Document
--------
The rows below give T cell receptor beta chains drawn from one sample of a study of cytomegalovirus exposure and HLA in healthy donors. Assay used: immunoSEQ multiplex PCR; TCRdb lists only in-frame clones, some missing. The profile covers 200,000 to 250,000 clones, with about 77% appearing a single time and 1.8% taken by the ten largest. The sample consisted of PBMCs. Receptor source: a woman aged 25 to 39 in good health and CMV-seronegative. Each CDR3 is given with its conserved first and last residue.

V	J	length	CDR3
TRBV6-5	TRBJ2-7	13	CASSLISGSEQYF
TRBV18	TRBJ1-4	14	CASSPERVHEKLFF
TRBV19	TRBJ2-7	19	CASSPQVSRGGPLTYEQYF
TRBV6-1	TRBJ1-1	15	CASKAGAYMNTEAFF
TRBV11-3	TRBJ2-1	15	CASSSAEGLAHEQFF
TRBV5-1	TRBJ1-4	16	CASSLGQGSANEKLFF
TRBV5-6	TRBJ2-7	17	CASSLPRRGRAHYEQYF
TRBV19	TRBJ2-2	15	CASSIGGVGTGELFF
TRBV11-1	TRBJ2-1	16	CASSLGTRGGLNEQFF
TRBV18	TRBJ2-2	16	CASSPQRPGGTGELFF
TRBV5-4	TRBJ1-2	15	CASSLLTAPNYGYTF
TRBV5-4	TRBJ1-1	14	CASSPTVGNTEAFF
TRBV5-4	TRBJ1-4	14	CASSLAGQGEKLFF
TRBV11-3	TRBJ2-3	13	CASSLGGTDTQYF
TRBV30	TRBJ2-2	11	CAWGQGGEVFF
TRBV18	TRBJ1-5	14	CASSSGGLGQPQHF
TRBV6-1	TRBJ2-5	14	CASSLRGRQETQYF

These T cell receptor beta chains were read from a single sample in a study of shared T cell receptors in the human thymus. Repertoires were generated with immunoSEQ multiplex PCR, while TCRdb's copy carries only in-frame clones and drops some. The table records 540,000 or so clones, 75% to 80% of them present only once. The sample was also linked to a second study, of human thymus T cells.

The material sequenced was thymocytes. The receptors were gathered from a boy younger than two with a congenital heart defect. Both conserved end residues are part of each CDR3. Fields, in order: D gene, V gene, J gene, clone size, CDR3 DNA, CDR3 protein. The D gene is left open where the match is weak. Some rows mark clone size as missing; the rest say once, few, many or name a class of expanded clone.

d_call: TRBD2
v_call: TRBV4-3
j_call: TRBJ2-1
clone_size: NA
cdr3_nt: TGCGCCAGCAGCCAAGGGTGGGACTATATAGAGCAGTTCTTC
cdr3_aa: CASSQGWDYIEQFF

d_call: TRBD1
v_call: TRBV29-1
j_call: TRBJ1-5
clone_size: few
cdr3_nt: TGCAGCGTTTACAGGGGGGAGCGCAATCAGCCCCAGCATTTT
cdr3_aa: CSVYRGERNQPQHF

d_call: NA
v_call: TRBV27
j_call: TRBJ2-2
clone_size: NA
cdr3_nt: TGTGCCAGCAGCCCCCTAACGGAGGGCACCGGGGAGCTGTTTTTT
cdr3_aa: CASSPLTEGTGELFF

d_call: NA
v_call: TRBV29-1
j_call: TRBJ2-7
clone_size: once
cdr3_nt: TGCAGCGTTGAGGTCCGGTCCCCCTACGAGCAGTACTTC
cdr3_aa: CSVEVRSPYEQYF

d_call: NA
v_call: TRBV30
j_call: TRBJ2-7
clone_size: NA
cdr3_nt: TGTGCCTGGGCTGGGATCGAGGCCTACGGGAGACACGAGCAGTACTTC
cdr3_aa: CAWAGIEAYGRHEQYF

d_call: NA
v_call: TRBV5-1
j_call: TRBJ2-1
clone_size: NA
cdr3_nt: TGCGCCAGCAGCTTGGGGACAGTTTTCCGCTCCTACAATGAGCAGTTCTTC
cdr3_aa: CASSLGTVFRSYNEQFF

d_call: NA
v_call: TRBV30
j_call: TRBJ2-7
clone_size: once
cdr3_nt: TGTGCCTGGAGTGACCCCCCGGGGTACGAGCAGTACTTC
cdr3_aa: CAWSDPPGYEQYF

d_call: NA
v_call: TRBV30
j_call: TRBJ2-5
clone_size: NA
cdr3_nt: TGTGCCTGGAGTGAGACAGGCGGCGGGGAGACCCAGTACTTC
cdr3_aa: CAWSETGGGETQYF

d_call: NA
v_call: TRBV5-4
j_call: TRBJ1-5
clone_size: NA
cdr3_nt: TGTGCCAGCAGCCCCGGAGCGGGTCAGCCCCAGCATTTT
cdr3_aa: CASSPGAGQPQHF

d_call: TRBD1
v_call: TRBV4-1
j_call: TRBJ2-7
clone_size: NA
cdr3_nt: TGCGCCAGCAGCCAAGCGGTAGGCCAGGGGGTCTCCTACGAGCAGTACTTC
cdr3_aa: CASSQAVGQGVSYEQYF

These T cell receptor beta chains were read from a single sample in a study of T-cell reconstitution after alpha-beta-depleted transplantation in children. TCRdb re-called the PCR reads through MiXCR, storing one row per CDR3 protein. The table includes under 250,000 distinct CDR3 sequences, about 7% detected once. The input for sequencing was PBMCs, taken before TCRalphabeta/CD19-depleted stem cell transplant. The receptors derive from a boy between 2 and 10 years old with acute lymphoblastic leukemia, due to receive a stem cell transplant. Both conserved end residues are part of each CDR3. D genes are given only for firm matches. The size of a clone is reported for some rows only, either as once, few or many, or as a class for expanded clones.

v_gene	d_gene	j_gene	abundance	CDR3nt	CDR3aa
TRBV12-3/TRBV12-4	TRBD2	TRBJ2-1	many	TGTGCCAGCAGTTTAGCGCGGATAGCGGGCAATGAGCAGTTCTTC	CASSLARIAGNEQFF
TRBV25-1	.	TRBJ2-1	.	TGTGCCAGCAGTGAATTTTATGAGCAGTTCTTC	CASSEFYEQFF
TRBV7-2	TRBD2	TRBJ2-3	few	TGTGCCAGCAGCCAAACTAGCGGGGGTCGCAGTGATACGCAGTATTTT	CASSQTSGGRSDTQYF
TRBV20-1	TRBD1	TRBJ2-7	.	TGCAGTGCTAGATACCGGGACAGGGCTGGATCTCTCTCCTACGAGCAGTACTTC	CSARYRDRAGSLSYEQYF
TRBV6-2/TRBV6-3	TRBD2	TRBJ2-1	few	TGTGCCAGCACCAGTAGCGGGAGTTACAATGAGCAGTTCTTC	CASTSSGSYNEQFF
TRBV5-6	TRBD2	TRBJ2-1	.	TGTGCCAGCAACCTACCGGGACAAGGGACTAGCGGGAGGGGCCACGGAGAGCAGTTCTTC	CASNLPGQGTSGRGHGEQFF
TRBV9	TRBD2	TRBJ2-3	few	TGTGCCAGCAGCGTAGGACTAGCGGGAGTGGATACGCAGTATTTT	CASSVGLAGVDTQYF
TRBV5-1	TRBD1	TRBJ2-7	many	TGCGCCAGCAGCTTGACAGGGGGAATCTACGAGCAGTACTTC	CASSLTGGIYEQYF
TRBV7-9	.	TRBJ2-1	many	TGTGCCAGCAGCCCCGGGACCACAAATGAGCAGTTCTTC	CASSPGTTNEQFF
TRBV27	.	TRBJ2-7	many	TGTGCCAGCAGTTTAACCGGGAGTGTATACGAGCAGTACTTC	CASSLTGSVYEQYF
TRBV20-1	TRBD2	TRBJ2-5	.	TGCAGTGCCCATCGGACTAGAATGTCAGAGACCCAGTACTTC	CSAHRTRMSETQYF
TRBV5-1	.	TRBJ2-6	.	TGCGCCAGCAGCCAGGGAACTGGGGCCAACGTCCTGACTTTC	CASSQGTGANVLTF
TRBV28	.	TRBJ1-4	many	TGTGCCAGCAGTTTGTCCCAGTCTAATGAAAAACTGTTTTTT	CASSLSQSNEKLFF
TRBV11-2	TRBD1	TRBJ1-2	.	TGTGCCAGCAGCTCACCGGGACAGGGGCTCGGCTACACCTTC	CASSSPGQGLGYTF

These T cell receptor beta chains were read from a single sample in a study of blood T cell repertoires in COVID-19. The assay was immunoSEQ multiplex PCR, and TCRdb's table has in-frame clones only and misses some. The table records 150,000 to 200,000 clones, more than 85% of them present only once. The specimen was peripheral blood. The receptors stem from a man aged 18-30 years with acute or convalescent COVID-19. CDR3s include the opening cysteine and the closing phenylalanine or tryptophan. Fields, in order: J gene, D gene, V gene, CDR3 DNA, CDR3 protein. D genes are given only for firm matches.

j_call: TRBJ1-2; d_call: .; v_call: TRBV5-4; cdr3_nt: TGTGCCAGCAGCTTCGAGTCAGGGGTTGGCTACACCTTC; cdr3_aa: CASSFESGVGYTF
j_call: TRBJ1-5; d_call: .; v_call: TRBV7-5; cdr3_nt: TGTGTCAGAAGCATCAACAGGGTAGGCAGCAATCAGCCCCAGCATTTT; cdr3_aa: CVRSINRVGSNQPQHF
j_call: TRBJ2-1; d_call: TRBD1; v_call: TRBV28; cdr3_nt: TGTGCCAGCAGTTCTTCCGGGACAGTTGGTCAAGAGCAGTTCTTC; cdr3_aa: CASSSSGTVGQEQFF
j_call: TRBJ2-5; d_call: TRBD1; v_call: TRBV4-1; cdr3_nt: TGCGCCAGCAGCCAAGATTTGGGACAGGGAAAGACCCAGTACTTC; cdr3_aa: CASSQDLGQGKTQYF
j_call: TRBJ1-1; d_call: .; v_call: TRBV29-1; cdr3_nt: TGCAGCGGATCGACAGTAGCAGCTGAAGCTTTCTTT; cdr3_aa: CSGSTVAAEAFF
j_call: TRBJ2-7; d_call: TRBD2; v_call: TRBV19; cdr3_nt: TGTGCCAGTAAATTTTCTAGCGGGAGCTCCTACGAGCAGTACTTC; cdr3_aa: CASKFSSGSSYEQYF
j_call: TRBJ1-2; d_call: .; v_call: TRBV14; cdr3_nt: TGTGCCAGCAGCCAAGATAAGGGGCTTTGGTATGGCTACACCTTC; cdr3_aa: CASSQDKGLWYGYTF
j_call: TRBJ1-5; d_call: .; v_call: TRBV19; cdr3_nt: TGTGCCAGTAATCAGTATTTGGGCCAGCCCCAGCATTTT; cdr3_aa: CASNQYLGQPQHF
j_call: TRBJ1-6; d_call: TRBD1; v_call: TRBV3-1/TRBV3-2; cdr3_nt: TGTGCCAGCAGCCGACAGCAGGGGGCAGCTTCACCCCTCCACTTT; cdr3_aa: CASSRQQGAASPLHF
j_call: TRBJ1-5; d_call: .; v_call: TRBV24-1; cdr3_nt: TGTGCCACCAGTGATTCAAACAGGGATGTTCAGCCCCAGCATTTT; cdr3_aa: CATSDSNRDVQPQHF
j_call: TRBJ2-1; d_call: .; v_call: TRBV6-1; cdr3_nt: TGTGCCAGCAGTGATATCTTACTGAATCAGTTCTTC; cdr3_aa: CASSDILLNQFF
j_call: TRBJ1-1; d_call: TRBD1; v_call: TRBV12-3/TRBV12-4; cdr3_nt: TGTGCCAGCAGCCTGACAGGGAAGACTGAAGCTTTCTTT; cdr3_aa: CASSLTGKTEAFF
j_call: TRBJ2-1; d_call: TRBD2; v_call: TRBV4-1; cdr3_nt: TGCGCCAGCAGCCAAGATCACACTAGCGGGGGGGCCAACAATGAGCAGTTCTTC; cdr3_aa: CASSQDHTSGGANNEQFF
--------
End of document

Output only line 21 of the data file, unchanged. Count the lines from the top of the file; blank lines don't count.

The material sequenced was thymocytes. The receptors were gathered from a boy younger than two with a congenital heart defect. Both conserved end residues are part of each CDR3. Fields, in order: D gene, V gene, J gene, clone size, CDR3 DNA, CDR3 protein. The D gene is left open where the match is weak. Some rows mark clone size as missing; the rest say once, few, many or name a class of expanded clone.